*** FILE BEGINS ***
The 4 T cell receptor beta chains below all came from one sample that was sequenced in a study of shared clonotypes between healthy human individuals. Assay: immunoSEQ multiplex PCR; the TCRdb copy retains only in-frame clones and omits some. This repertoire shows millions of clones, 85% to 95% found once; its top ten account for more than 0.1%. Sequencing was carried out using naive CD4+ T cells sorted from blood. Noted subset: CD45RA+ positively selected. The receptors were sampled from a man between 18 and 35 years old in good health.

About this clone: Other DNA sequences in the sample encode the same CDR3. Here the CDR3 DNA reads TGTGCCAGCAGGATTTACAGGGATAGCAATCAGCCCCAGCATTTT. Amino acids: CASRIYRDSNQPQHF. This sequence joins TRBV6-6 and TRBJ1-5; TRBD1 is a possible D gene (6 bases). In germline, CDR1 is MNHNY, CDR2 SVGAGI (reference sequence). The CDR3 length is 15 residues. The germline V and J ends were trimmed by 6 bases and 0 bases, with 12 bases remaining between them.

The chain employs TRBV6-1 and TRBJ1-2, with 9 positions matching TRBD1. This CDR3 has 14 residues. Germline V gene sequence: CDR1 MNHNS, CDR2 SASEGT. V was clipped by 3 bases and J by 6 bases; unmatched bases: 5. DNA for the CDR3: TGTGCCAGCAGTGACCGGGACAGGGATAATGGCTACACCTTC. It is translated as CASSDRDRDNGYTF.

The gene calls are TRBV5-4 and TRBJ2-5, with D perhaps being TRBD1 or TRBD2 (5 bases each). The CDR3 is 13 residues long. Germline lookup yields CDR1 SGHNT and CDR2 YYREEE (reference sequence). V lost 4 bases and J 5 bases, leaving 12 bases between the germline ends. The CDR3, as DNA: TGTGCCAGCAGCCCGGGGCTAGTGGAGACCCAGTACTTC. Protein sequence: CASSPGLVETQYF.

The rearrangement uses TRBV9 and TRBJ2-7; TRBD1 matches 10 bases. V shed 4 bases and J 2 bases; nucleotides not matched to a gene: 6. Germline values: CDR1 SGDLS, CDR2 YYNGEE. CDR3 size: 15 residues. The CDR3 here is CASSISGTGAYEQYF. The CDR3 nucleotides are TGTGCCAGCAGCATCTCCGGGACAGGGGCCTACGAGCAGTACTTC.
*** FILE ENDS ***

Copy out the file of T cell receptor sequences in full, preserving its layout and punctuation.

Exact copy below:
The 4 T cell receptor beta chains below all came from one sample that was sequenced in a study of shared clonotypes between healthy human individuals. Assay: immunoSEQ multiplex PCR; the TCRdb copy retains only in-frame clones and omits some. This repertoire shows millions of clones, 85% to 95% found once; its top ten account for more than 0.1%. Sequencing was carried out using naive CD4+ T cells sorted from blood. Noted subset: CD45RA+ positively selected. The receptors were sampled from a man between 18 and 35 years old in good health.

About this clone: Other DNA sequences in the sample encode the same CDR3. Here the CDR3 DNA reads TGTGCCAGCAGGATTTACAGGGATAGCAATCAGCCCCAGCATTTT. Amino acids: CASRIYRDSNQPQHF. This sequence joins TRBV6-6 and TRBJ1-5; TRBD1 is a possible D gene (6 bases). In germline, CDR1 is MNHNY, CDR2 SVGAGI (reference sequence). The CDR3 length is 15 residues. The germline V and J ends were trimmed by 6 bases and 0 bases, with 12 bases remaining between them.

The chain employs TRBV6-1 and TRBJ1-2, with 9 positions matching TRBD1. This CDR3 has 14 residues. Germline V gene sequence: CDR1 MNHNS, CDR2 SASEGT. V was clipped by 3 bases and J by 6 bases; unmatched bases: 5. DNA for the CDR3: TGTGCCAGCAGTGACCGGGACAGGGATAATGGCTACACCTTC. It is translated as CASSDRDRDNGYTF.

The gene calls are TRBV5-4 and TRBJ2-5, with D perhaps being TRBD1 or TRBD2 (5 bases each). The CDR3 is 13 residues long. Germline lookup yields CDR1 SGHNT and CDR2 YYREEE (reference sequence). V lost 4 bases and J 5 bases, leaving 12 bases between the germline ends. The CDR3, as DNA: TGTGCCAGCAGCCCGGGGCTAGTGGAGACCCAGTACTTC. Protein sequence: CASSPGLVETQYF.

The rearrangement uses TRBV9 and TRBJ2-7; TRBD1 matches 10 bases. V shed 4 bases and J 2 bases; nucleotides not matched to a gene: 6. Germline values: CDR1 SGDLS, CDR2 YYNGEE. CDR3 size: 15 residues. The CDR3 here is CASSISGTGAYEQYF. The CDR3 nucleotides are TGTGCCAGCAGCATCTCCGGGACAGGGGCCTACGAGCAGTACTTC.